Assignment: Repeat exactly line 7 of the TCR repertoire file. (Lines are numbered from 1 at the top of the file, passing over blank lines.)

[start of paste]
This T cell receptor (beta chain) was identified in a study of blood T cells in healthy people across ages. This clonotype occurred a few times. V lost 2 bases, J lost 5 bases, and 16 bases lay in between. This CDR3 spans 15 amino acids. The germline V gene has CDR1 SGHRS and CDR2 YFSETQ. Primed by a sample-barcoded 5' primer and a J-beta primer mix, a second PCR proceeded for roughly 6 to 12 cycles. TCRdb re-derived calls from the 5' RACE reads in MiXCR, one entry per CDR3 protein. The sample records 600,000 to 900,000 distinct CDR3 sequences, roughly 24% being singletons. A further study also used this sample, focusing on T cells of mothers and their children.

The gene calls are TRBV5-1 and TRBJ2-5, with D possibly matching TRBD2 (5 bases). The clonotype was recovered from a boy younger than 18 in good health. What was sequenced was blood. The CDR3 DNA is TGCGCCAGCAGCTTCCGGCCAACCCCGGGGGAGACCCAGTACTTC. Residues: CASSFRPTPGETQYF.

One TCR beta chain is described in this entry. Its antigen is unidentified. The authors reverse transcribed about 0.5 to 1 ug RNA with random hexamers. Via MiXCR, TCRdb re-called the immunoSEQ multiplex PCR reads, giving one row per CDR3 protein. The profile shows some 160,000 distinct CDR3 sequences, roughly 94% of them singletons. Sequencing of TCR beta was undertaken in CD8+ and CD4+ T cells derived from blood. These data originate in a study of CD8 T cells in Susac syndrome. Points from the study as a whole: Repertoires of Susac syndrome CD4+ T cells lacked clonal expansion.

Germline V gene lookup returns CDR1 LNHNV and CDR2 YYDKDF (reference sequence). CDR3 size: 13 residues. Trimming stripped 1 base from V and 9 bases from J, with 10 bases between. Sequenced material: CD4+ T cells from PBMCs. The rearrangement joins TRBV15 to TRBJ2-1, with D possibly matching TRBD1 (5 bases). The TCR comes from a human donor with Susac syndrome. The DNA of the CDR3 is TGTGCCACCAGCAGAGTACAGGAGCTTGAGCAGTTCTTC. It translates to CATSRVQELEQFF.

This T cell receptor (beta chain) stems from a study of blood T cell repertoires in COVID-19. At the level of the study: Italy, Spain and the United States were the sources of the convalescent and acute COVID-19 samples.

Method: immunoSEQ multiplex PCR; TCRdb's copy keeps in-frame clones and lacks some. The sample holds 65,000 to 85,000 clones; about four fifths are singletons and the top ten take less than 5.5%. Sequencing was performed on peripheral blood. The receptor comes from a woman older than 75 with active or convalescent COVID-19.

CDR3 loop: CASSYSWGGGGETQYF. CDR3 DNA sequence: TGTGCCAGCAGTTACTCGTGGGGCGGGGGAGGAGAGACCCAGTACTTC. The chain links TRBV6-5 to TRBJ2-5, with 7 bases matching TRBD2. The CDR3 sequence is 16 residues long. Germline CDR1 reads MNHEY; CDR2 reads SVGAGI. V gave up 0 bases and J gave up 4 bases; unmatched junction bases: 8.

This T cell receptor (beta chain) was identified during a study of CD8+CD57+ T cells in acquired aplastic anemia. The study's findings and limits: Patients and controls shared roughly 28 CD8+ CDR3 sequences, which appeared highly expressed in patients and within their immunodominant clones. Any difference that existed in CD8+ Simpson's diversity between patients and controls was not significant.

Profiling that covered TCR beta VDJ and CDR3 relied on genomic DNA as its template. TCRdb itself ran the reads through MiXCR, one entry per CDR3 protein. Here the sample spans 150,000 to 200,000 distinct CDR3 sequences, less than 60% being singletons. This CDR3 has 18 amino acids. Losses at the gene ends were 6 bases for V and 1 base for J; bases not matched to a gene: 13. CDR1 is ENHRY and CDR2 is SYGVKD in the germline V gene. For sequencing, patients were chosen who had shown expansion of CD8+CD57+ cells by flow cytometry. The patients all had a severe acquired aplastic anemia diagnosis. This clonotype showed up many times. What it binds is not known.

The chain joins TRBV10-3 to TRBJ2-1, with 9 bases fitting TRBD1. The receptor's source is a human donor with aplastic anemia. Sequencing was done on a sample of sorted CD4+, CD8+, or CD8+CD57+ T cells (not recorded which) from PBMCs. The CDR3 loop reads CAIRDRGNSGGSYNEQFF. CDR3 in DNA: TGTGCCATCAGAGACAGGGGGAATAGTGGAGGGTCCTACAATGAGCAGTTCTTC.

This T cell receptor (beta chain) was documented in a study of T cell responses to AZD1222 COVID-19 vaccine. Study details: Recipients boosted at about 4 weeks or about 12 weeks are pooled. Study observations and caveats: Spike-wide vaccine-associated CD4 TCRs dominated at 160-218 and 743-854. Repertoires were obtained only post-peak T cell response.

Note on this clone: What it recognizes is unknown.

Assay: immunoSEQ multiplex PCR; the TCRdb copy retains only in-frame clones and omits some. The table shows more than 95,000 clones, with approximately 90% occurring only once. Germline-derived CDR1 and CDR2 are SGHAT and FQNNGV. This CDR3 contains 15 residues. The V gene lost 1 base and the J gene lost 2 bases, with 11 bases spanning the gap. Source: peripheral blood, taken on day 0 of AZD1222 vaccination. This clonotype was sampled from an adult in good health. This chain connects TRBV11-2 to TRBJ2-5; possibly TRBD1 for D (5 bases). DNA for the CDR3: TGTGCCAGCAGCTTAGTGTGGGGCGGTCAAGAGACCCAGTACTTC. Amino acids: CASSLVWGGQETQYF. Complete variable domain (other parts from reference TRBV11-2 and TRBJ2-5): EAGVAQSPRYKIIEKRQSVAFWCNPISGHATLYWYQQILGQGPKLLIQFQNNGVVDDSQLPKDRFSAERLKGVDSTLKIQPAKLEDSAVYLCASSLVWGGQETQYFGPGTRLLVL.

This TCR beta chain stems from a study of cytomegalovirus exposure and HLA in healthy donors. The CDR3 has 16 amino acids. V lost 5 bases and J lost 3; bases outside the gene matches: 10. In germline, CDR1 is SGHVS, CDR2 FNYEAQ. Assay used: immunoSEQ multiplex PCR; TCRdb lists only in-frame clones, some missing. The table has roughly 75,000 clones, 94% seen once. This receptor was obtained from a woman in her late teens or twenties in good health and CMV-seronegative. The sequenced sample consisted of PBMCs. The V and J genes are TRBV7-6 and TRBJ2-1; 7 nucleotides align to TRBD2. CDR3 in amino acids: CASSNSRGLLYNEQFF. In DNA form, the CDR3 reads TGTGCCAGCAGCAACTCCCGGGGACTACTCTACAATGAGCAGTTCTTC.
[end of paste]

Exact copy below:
CDR3 loop: CASSYSWGGGGETQYF. CDR3 DNA sequence: TGTGCCAGCAGTTACTCGTGGGGCGGGGGAGGAGAGACCCAGTACTTC. The chain links TRBV6-5 to TRBJ2-5, with 7 bases matching TRBD2. The CDR3 sequence is 16 residues long. Germline CDR1 reads MNHEY; CDR2 reads SVGAGI. V gave up 0 bases and J gave up 4 bases; unmatched junction bases: 8.